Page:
The National Weather Service in Houston told residents along Galveston Bay on Thursday night they “face certain death” if they don’t leave home before Hurricane Ike roars ashore.
The last time forecasters used blunt language was three years ago as Hurricane Katrina closed in on New Orleans.
In fact, the last time they did was three years ago as Hurricane Katrina closed in on New Orleans and the Gulf coast.
Forecasters expect the powerful Category 2 storm to strengthen before its center makes landfall late Friday or early Saturday. The storm is so big that it fills most of the Gulf of Mexico.
Roughly 3.5 million people live in the storm’s impact zone, according to federal estimates.
The weather service painted a vivid picture in its warning of the destruction it expects: a towering wall of water — possibly up to 22 feet high — crashing over the Galveston Bay shoreline as the brunt of Ike comes ashore. That wall of water could send floodwaters surging into Houston, more than 20 miles inland.
“All neighborhoods … and possibly entire coastal communities … will be inundated during the peak storm tide,” the weather service warned. “Persons not heeding evacuation orders in single family one or two story homes will face certain death.”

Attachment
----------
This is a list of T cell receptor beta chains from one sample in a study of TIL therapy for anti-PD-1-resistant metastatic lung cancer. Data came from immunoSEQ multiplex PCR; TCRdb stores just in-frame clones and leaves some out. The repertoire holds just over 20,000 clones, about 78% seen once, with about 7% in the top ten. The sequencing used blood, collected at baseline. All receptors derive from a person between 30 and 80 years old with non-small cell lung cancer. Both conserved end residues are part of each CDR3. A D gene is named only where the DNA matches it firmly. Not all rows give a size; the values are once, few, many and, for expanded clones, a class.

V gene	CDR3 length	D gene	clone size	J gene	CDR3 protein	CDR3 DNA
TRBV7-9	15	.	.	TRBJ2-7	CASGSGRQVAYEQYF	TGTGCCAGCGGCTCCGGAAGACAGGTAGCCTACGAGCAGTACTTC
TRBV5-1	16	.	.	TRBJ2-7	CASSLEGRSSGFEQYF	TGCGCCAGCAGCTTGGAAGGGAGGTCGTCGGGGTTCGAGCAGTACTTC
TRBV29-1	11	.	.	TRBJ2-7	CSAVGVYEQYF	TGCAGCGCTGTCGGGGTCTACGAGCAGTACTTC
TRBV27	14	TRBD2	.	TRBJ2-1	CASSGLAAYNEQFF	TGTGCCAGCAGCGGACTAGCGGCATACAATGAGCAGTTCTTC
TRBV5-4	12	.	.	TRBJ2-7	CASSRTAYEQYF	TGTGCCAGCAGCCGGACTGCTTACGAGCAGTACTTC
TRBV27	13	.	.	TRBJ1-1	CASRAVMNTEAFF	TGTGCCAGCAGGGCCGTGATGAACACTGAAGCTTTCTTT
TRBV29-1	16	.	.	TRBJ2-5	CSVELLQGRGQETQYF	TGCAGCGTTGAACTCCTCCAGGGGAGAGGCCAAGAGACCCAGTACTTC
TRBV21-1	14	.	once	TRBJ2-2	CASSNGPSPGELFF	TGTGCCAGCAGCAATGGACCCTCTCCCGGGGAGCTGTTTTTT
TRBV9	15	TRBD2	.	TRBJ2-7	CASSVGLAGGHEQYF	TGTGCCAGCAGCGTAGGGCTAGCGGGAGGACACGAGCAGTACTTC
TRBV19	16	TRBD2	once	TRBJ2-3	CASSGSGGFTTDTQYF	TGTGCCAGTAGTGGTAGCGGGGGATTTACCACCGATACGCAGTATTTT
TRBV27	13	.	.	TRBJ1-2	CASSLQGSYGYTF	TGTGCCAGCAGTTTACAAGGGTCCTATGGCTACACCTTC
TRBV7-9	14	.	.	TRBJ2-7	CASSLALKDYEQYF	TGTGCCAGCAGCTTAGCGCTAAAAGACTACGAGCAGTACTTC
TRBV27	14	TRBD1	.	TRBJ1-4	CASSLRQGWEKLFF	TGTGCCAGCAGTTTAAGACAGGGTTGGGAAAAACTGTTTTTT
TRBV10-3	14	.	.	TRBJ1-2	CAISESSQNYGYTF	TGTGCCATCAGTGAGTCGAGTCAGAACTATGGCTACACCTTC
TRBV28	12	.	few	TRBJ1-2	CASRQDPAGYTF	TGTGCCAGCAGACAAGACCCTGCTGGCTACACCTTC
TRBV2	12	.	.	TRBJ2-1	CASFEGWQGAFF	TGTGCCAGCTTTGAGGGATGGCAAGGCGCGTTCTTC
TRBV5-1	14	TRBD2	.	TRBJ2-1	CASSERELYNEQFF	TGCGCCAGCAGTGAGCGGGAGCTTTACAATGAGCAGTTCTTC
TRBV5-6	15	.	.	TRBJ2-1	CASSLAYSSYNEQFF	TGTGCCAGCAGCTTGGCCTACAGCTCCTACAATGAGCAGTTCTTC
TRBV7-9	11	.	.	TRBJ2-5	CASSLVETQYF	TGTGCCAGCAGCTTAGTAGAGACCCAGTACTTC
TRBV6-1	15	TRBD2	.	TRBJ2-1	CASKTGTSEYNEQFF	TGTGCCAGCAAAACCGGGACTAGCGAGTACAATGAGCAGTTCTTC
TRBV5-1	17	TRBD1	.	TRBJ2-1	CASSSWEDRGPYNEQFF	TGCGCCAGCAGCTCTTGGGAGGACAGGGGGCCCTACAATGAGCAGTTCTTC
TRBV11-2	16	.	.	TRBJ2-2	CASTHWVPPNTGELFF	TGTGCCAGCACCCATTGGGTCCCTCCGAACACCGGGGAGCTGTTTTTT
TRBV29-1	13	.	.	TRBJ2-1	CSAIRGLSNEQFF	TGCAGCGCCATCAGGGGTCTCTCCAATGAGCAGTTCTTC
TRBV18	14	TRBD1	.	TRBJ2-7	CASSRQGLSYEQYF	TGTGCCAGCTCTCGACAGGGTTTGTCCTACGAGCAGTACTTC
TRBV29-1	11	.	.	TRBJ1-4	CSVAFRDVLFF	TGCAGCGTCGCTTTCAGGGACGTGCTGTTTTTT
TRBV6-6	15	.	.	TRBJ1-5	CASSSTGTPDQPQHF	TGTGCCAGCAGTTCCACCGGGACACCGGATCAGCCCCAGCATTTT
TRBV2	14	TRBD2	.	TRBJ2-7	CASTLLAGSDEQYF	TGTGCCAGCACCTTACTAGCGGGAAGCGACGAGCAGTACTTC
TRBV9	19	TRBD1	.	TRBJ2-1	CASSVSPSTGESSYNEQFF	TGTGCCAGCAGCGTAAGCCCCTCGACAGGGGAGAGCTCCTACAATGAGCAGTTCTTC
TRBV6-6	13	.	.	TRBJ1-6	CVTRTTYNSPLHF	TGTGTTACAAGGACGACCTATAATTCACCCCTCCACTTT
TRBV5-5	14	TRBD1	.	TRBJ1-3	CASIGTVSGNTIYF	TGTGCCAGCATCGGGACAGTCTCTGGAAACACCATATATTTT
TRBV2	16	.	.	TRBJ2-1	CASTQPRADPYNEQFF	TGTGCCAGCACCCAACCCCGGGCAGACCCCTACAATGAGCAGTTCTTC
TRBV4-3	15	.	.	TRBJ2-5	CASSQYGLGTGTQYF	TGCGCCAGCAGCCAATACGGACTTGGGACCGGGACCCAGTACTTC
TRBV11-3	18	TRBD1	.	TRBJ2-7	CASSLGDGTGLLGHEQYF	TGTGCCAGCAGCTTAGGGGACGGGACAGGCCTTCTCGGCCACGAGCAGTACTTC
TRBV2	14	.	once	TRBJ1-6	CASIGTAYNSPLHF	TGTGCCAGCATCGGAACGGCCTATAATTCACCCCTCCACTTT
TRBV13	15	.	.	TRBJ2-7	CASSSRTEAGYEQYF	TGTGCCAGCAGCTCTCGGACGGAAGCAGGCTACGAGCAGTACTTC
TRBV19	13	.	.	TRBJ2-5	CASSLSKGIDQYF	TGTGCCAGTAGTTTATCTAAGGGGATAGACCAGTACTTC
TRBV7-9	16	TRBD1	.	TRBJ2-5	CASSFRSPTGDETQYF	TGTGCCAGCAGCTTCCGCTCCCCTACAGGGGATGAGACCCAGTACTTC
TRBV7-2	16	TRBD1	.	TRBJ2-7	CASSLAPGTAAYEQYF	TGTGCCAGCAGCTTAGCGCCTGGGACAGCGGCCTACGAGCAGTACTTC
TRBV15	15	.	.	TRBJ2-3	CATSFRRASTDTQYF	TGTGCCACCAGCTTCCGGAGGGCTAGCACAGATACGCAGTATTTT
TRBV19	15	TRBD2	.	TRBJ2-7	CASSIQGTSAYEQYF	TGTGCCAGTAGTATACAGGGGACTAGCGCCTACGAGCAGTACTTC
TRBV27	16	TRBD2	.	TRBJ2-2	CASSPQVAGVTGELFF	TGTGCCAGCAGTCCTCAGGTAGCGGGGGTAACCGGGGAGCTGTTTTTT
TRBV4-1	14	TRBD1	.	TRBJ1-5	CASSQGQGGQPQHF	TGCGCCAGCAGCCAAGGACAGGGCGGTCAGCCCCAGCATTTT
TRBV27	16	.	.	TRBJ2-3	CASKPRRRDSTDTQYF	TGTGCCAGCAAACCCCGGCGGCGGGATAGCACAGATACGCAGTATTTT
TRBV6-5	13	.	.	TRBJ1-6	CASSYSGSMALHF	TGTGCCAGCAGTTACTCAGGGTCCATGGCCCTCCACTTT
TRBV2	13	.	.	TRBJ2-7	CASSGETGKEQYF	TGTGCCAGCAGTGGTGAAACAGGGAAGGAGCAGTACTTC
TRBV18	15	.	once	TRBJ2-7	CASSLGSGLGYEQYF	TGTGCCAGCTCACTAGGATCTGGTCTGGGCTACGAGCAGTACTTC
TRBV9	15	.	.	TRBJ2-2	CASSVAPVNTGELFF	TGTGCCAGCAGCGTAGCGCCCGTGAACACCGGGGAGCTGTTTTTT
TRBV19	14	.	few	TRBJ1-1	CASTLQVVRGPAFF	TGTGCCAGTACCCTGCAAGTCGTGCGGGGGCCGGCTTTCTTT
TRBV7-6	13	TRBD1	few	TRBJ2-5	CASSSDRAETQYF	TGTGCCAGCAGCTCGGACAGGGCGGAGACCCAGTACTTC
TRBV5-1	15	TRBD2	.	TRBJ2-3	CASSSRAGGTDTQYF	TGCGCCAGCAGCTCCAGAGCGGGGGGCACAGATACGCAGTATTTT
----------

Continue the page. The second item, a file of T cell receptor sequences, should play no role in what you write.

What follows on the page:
The August 2005 warning for Katrina said “most of the area will be uninhabitable for weeks … perhaps longer” and that people and animals “exposed to the winds will face certain death.”
Shocking at the time, the warning proved largely correct. Parts of New Orleans and the Gulf coast still bear the scars of Katrina and remain uninhabitable.
More than 1,800 people died after Hurricane Katrina. Hundreds more were never accounted for.
What makes Hurricane Ike so intimidating to forecasters involves the location they expect it to make landfall — near Galveston Island, just south of Houston.
If that happens — hurricane tracks are hard to predict and subject to change — the storm’s counter-clockwise rotation would push water into Galveston Bay for hour upon hour, battering sea walls and structures.
The final storm surge — the one that could exceed 20 feet in height — would come as the eye of crosses the shoreline.
A slight northward change in Ike’s path could spare much the Houston area and its millions of residents from catastrophic flooding by keeping the surge out of the bay and pushing it to less-populated areas.